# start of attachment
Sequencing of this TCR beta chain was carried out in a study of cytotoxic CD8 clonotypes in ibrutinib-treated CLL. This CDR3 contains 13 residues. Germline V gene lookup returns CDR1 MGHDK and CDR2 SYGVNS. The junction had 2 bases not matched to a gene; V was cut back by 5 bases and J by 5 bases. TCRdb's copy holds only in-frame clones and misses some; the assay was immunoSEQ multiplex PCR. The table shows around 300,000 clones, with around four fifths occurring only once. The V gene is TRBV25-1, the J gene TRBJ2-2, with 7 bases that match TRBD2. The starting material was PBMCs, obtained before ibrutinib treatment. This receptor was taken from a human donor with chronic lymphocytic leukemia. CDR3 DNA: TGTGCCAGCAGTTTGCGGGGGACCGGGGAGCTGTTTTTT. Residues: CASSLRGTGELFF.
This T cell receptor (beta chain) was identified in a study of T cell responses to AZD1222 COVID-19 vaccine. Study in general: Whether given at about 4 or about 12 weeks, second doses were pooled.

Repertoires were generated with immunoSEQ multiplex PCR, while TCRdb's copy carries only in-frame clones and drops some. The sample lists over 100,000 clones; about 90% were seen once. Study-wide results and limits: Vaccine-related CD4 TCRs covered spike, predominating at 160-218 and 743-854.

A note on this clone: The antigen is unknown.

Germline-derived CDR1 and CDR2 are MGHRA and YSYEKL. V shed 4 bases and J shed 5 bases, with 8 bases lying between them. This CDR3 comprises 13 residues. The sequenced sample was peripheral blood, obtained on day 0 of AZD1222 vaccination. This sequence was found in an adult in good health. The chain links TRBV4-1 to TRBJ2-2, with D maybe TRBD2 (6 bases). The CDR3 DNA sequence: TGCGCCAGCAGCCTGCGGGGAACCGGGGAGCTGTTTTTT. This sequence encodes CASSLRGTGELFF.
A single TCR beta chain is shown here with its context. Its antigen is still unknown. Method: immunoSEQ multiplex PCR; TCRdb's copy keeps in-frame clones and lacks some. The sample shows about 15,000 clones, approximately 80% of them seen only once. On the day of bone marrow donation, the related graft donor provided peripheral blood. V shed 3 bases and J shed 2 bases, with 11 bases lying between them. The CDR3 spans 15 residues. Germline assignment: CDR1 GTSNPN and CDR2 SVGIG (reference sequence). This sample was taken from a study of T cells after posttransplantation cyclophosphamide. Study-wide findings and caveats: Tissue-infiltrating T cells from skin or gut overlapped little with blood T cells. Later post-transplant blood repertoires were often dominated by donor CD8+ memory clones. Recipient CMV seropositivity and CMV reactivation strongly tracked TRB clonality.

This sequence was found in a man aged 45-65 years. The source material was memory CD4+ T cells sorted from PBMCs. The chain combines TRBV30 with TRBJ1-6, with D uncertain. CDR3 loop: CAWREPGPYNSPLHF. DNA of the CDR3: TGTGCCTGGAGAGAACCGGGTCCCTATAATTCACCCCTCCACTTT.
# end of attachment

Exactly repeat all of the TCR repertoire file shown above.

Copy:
Sequencing of this TCR beta chain was carried out in a study of cytotoxic CD8 clonotypes in ibrutinib-treated CLL. This CDR3 contains 13 residues. Germline V gene lookup returns CDR1 MGHDK and CDR2 SYGVNS. The junction had 2 bases not matched to a gene; V was cut back by 5 bases and J by 5 bases. TCRdb's copy holds only in-frame clones and misses some; the assay was immunoSEQ multiplex PCR. The table shows around 300,000 clones, with around four fifths occurring only once. The V gene is TRBV25-1, the J gene TRBJ2-2, with 7 bases that match TRBD2. The starting material was PBMCs, obtained before ibrutinib treatment. This receptor was taken from a human donor with chronic lymphocytic leukemia. CDR3 DNA: TGTGCCAGCAGTTTGCGGGGGACCGGGGAGCTGTTTTTT. Residues: CASSLRGTGELFF.
This T cell receptor (beta chain) was identified in a study of T cell responses to AZD1222 COVID-19 vaccine. Study in general: Whether given at about 4 or about 12 weeks, second doses were pooled.

Repertoires were generated with immunoSEQ multiplex PCR, while TCRdb's copy carries only in-frame clones and drops some. The sample lists over 100,000 clones; about 90% were seen once. Study-wide results and limits: Vaccine-related CD4 TCRs covered spike, predominating at 160-218 and 743-854.

A note on this clone: The antigen is unknown.

Germline-derived CDR1 and CDR2 are MGHRA and YSYEKL. V shed 4 bases and J shed 5 bases, with 8 bases lying between them. This CDR3 comprises 13 residues. The sequenced sample was peripheral blood, obtained on day 0 of AZD1222 vaccination. This sequence was found in an adult in good health. The chain links TRBV4-1 to TRBJ2-2, with D maybe TRBD2 (6 bases). The CDR3 DNA sequence: TGCGCCAGCAGCCTGCGGGGAACCGGGGAGCTGTTTTTT. This sequence encodes CASSLRGTGELFF.
A single TCR beta chain is shown here with its context. Its antigen is still unknown. Method: immunoSEQ multiplex PCR; TCRdb's copy keeps in-frame clones and lacks some. The sample shows about 15,000 clones, approximately 80% of them seen only once. On the day of bone marrow donation, the related graft donor provided peripheral blood. V shed 3 bases and J shed 2 bases, with 11 bases lying between them. The CDR3 spans 15 residues. Germline assignment: CDR1 GTSNPN and CDR2 SVGIG (reference sequence). This sample was taken from a study of T cells after posttransplantation cyclophosphamide. Study-wide findings and caveats: Tissue-infiltrating T cells from skin or gut overlapped little with blood T cells. Later post-transplant blood repertoires were often dominated by donor CD8+ memory clones. Recipient CMV seropositivity and CMV reactivation strongly tracked TRB clonality.

This sequence was found in a man aged 45-65 years. The source material was memory CD4+ T cells sorted from PBMCs. The chain combines TRBV30 with TRBJ1-6, with D uncertain. CDR3 loop: CAWREPGPYNSPLHF. DNA of the CDR3: TGTGCCTGGAGAGAACCGGGTCCCTATAATTCACCCCTCCACTTT.